asustor

ASUSTOR Lockerstor 4RS Review - 1U 4-drive NAS

Over on the Geerling Engineering YouTube channel, my Dad and I just posted a video where we installed the ASUSTOR Lockerstor 4RS - AS6504RS at his radio station, to increase their raw network storage capacity from 4 to 16 TB:

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In the video, we focused on the installation, though I highlighted the unit's top-line features at the beginning.

In this blog post, I'll quickly recap the main features, then give more impressions of the unit from our experience setting it up, and my Dad's use of it at the station since we recorded the video.

Deadbolt impacts some ASUSTOR NASes — check your backup plan!

ASUSTOR ARM NAS with four hard drives and cover removed

A few months ago, I wrote up a post covering my backup plan. In it, I talk about the 3-2-1 backup strategy:

  • 3 copies of all your important data
  • 2 different media
  • 1 offsite

In that post, I mentioned I back everything up with two local copies (two separate NAS units), and a third offsite copy on Amazon Glacier Deep Archive.

Raspberry Pi holds its own against low-cost ARM NAS

Earlier this year, I pitted the $549 ASUSTOR Lockerstor 4 NAS against a homebrew $350 Raspberry Pi CM4 NAS, and came to the (rather obvious) conclusion that the Lockerstor was better in almost every regard.

Jeff Geerling holding Raspberry Pi Radxa Taco NAS board and ASUSTOR Drivestor 4 Pro

Well, ASUSTOR introduced a new lower-cost NAS, the $329 Drivestor 4 Pro (model AS3304T—pictured above), and sent me one to review against the Raspberry Pi, since it make for a better matchup—both have 4-core ARM CPUs and a more limited PCI Express Gen 2 bus at their heart.

Around the same time, Radxa also sent me their new Taco—a less-than-$100 Raspberry Pi Compute Module 4 carrier board with 5x SATA ports, 1 Gbps and 2.5 Gbps Ethernet, an M.2 NVMe slot, and an M.2 A+E key slot. (The Taco will soon be available as part of a kit with a CM4 and case for around $200.)

The specs evenly matched, at least on paper:

Check your driver! Faster Linux 2.5G Networking with Realtek RTL8125B

Since the Raspberry Pi Compute Module 4 was introduced last year, I've been testing a variety of PCI Express NICs with it. One of the main types of NIC I'm interested in is cheap 2.5 Gigabit Ethernet adapters.

2.5 Gigabits is about the highest reasonable bandwidth you can get through the PCI Express Gen 2.0 x1 lane on the Raspberry Pi, and it's also a lot more accessible than 10 Gigabit networking, especially for home users who might already have Cat5e runs that they are loathe to swap out for Cat6 or better cabling.

In my testing, besides discovering that not all 10 Gbps SFP+ transceivers are created equal, I found out that when it comes to performance, the Linux driver you're using matters—a lot.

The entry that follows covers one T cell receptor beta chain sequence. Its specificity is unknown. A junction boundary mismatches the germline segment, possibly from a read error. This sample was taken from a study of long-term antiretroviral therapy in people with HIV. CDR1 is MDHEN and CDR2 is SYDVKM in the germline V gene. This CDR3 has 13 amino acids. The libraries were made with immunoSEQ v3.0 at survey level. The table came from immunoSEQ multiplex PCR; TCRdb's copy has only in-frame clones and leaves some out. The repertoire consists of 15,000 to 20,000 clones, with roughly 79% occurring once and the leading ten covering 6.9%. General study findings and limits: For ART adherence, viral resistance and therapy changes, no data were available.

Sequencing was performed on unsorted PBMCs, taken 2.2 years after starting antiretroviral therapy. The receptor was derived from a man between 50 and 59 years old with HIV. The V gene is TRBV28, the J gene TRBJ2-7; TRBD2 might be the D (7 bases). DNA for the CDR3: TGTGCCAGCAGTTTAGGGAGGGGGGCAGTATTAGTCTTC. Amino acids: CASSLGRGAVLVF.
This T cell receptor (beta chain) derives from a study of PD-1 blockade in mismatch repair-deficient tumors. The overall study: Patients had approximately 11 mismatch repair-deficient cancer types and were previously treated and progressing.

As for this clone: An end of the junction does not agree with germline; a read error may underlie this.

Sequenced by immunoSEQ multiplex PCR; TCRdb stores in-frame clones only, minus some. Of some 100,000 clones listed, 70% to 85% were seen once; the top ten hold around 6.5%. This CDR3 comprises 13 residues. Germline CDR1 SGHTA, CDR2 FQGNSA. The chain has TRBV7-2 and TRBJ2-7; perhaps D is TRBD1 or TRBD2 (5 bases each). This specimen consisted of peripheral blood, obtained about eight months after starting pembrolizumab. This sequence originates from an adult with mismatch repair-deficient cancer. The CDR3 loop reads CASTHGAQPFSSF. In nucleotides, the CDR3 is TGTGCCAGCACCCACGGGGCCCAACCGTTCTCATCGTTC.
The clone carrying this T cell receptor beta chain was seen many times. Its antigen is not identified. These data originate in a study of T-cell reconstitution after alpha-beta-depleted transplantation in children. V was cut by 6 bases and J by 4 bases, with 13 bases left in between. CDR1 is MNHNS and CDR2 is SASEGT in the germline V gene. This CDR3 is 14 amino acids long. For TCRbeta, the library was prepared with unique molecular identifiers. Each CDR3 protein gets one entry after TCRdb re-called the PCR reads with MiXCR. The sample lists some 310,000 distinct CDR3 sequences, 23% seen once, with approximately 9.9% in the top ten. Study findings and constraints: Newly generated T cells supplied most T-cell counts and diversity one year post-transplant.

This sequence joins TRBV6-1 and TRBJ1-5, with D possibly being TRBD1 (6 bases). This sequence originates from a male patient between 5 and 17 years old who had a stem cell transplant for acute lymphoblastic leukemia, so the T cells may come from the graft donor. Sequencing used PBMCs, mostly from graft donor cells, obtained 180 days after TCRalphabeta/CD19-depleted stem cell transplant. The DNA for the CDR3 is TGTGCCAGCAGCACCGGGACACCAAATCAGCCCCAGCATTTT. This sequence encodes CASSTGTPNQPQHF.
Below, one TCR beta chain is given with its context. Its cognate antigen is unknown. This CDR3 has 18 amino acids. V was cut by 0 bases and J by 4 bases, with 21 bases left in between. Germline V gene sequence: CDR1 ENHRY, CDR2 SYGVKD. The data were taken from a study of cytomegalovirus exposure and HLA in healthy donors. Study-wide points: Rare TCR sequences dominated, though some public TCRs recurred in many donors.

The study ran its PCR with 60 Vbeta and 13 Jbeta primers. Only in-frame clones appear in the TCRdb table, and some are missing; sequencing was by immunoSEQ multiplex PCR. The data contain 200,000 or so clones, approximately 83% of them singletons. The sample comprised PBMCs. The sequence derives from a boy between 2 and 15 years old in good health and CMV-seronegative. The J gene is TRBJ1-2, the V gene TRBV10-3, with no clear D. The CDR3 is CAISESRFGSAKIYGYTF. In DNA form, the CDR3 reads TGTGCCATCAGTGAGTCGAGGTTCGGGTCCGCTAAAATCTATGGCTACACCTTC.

Moving my home media library from iTunes to Jellyfin and Infuse

Since 2008, I've ripped every DVD and Blu-Ray I bought to my Mac, with a collection of SD and HD media totaling around 2 TB today. To make that library accessible, I've always used iTunes and the iTunes Shared Library functionality that—while it still exists today—seems to be on life support, in kind of a "we still support it because the code is there" state.

The writing's been on the wall for a few years, especially after the split from iTunes to "Music" and "TV" apps, and while I tested out Plex a few years back, I never really considered switching to another home media library system, mostly due to laziness.

Jeff with Mac mini NAS

I have a 2010 Mac mini (see above) that's acted as my de-facto media library/NAS for over a decade... and it's still running strong, with an upgraded 20 TB of total storage space. But it's been unsupported by Apple for a few years, and besides, I have a new ASUSTOR Lockerstor 4 with 16 TB of always-online NAS storage!

Building a 2.5 Gbps 5-drive Pi NAS - Hardware Setup

A few months ago, an ASUSTOR representative emailed me with an offer I couldn't refuse. He saw my blog post and video about building the fastest Raspberry Pi NAS, and asked if I wanted to put up my best Pi-based NAS against an Asustor NAS.

We settled on the Asustor Lockerstor 4, with dual-2.5 Gbps networking, 4 GB of RAM, and a quad-core Intel CPU. To make things even, he convinced Seagate to send four 8TB IronWolf NAS drives. I don't fancy he thought it would be a good show if I kept on using my four used WD GreenPower drives from 2010!

I posted a video of the hardware build process for both NASes on my YouTube channel: